You work in banking for about 10 years, you spot a gap in the market, and you launch a start-up – that’s how you’re supposed to break into fintech. But that's not the path that Gerben Visser took.
From 1999 to 2011 he worked in banking, initially for Citi in his native Holland and then for BAML and RBS in London. At RBS Visser reached director level in the global banking and markets division and was on course to make MD.
“But by 2011 I wanted to take control of my career and not have it dictated by an HR manager,” he says. “Banks had given me great exposure, but I needed to do something more meaningful.”
Visser decided he would move into fintech and move to Singapore, a country which at the time had “no fintech infrastructure to speak of”.
“I took an educated guess that because the Singapore government is pro-business and good at executing its plans, it would soon start pushing Singapore as a fintech hub, just as it had done in other industries. I wanted to get my hands in at an early stage,” he explains.
“I also moved here because Singapore is entrepreneurial, is a gateway into the region, and is a big city without many of the big-city problems you get in a place like London, such as bad public transport.”
Instead of launching his own specialist tech company, however, Visser wanted to play a wider role in putting Singapore on the global fintech map. “It was becoming apparent that fintech in the US and Europe was coming together as an ecosystem – I wanted to encourage a similar thing in Singapore,” he says.
In 2012 Visser launched IncubAsia Ventures, an early-stage VC company which has invested in several tech start-ups across Asia Pacific. Two years later he co-founded the Singapore FinTech Consortium, an incubator platform which organises industry events, helps local fintech firms with research, and links them to government bodies, financial institutions, corporates, and investors.
“There are more than 300 start-ups in Singapore and global fintechs are moving here too – the consortium is a way to bring this sector together,” says Visser.
He believes most Singapore start-ups should target Southeast Asia if they are to succeed long term. They should also play to Singapore’s current strengths as a financial centre: asset management and wealth management, for example, rather than investment banking.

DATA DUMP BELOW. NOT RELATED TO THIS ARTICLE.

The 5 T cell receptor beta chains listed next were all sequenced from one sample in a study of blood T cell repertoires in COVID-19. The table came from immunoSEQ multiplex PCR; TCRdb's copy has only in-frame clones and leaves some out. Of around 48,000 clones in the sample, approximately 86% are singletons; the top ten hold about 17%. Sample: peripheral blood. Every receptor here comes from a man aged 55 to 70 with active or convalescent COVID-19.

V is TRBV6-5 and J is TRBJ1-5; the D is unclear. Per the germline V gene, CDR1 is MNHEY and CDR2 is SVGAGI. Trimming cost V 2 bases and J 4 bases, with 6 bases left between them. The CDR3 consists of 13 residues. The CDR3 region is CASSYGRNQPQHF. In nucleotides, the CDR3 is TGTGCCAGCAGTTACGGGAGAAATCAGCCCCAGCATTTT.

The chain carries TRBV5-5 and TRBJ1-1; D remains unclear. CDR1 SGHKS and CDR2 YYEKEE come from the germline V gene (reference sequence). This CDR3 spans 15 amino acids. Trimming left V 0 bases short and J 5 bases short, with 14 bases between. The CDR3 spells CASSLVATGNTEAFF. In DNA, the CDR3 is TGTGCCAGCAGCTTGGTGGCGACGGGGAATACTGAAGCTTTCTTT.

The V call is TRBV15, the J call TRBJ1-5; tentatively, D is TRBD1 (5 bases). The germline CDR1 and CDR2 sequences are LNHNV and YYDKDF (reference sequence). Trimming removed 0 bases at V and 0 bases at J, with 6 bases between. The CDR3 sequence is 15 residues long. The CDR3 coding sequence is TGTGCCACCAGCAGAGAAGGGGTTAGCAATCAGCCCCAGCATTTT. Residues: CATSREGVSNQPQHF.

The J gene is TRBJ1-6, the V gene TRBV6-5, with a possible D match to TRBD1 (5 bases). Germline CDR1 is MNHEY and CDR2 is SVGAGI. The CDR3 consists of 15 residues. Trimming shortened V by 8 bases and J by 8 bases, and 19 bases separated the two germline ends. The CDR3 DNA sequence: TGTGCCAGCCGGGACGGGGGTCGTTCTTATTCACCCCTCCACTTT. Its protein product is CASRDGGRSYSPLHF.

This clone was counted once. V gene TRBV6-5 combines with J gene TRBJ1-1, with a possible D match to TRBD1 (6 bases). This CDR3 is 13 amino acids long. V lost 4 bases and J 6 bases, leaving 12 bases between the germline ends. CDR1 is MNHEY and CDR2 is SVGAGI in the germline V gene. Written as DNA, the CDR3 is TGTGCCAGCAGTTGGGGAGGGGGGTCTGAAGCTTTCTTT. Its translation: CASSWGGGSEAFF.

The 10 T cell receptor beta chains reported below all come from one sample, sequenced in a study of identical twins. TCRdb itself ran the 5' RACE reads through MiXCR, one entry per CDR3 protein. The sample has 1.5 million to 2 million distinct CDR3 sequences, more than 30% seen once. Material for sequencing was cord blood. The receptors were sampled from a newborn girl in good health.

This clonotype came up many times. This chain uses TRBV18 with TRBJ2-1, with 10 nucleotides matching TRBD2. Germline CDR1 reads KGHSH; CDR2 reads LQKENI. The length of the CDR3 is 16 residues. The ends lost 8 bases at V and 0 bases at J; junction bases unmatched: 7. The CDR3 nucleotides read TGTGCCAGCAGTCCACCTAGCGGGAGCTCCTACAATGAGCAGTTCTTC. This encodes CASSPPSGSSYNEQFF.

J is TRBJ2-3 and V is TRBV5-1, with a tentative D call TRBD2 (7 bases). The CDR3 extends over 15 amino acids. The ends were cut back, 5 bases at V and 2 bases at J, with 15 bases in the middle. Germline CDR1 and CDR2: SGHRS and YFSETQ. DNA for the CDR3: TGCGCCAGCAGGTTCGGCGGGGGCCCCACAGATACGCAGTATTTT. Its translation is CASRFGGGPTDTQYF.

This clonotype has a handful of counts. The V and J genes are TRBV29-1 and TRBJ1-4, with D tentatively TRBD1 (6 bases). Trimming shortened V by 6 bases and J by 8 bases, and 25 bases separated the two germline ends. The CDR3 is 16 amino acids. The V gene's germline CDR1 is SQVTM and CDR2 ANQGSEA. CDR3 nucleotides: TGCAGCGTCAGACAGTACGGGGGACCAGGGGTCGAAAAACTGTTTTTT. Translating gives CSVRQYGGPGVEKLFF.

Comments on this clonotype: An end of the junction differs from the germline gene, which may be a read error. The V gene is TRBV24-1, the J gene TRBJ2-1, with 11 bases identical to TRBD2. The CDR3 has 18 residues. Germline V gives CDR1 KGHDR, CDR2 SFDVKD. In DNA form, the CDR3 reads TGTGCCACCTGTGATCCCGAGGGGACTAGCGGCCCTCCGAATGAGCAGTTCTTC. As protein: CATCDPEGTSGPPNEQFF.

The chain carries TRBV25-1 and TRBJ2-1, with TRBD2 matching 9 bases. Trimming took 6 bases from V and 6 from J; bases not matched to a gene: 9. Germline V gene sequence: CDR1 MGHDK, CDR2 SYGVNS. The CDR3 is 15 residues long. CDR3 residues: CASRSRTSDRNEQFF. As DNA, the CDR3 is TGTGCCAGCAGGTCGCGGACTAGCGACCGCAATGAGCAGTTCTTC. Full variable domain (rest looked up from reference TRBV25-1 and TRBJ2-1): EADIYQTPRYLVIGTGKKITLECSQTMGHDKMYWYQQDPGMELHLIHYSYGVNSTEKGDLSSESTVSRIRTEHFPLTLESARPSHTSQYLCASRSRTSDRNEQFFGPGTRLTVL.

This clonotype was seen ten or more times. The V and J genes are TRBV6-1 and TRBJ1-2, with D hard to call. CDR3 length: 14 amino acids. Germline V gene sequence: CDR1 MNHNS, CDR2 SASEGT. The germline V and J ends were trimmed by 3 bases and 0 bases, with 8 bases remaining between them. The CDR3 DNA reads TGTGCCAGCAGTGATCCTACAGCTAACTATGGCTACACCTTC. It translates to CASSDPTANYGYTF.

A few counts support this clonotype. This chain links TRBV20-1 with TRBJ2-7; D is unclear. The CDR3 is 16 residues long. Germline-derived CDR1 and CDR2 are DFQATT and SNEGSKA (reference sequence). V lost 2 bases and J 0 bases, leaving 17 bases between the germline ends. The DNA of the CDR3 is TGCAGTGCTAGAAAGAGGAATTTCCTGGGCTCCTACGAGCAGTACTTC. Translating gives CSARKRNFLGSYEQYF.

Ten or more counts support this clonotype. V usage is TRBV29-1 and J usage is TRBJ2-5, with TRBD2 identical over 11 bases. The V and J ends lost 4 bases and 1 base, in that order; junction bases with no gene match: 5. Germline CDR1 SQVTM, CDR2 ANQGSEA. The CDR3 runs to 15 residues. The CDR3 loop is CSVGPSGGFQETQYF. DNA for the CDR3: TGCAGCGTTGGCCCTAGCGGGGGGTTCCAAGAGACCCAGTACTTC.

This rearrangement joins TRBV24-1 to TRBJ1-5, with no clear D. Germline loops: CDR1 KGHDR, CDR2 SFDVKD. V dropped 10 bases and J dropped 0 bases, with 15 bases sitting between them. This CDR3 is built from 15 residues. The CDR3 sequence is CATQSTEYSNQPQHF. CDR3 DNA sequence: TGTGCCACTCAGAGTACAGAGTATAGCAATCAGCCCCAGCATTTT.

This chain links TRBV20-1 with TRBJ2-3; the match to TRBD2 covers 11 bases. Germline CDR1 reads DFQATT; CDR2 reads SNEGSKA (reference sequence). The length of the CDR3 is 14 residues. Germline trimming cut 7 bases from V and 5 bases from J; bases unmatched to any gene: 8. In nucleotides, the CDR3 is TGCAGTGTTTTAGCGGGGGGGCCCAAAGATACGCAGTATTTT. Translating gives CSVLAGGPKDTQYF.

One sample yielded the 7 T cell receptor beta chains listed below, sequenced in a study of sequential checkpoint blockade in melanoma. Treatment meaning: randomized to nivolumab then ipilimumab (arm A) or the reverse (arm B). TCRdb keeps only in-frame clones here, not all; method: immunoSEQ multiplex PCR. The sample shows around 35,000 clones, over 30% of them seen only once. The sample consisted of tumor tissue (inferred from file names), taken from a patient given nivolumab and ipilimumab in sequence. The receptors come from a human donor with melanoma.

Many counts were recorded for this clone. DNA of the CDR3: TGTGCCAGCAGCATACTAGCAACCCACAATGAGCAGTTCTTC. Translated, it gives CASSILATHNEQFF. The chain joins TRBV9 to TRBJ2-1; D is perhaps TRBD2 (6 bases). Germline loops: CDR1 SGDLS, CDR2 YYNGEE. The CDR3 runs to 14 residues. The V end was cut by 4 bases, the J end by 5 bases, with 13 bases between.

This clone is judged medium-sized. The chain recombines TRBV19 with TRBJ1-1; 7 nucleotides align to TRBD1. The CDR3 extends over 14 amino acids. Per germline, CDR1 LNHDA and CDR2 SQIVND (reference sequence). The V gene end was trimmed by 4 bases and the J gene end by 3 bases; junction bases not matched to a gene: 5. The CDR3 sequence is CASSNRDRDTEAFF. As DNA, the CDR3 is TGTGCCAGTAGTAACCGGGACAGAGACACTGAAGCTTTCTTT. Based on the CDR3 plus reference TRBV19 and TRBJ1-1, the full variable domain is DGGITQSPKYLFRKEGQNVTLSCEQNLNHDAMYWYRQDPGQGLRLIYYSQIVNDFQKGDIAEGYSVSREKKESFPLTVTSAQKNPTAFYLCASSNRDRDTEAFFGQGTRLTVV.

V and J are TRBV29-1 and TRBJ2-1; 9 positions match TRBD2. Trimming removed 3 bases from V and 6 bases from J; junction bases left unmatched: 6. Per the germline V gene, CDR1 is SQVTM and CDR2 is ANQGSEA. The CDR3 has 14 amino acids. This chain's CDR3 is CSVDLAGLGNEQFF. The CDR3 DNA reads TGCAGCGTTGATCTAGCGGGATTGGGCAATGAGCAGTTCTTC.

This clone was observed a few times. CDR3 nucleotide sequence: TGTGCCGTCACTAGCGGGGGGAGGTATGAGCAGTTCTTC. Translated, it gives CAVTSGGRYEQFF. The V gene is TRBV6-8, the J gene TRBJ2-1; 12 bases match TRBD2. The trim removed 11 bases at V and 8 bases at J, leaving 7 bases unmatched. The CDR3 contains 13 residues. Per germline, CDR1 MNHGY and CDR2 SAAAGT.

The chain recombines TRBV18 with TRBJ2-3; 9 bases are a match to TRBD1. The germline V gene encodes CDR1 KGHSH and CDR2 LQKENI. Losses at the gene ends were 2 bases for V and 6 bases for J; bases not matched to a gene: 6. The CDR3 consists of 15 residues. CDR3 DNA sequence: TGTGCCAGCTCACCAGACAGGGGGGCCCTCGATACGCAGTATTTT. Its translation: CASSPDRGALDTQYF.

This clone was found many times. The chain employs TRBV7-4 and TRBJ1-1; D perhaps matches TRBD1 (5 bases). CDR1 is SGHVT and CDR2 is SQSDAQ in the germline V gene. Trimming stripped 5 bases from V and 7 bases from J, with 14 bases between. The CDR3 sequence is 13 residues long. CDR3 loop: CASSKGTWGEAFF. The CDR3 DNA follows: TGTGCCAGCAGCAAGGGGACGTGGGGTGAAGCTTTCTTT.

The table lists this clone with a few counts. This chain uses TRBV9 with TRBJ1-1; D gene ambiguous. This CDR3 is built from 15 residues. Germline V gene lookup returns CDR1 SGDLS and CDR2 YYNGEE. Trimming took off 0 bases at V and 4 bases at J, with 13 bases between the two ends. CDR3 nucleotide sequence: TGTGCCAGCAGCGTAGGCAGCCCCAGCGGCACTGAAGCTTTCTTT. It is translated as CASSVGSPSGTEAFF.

“While Singapore only has 5m people, it can become a global fintech powerhouse because of its connections to Southeast Asia, which has 600m. Many consumers and companies there are under-banked and might naturally turn to mobile fintech rather than traditional lenders,” says Visser.
“There’s now a broad range of start-ups here focused on financial inclusion, which is a real issue in Southeast Asia – whether that’s for SMEs or for handling remittance for migrant workers,” he adds.
Visser doesn’t think Singapore is in competition with Hong Kong to become the preeminent centre for Asian fintech. “The better question is, how do the two cities work together to build cross-border businesses? Can the two regulators do more passporting, for example, so a fintech started in one market can easily set up operations in the other?”
The Singapore FinTech Consortium is recruiting this year, says Vesser. “We’re now in growth stage ourselves and are looking for people in roles such as business development, marketing and research.”
“In fintech, you need to find someone with the right personality – who’s prepared to share the pain of the business,” he adds. “But it’s becoming less difficult to hire in Singapore fintech as people understand that the big banks won’t always provide a secure long-term career.”
Visser says moving from being a banker to an entrepreneur himself was still a “big change”. “You have to alter your mindset and accept failure – see it as ok.”
“When I was in IBD the landscape was pretty simple – 10 or so banks competing against each other. Now in fintech it’s totally different. It’s about open-sourced technology, it’s decentralised, and it’s about collaborating.”
Image credit: ismagilov, Getty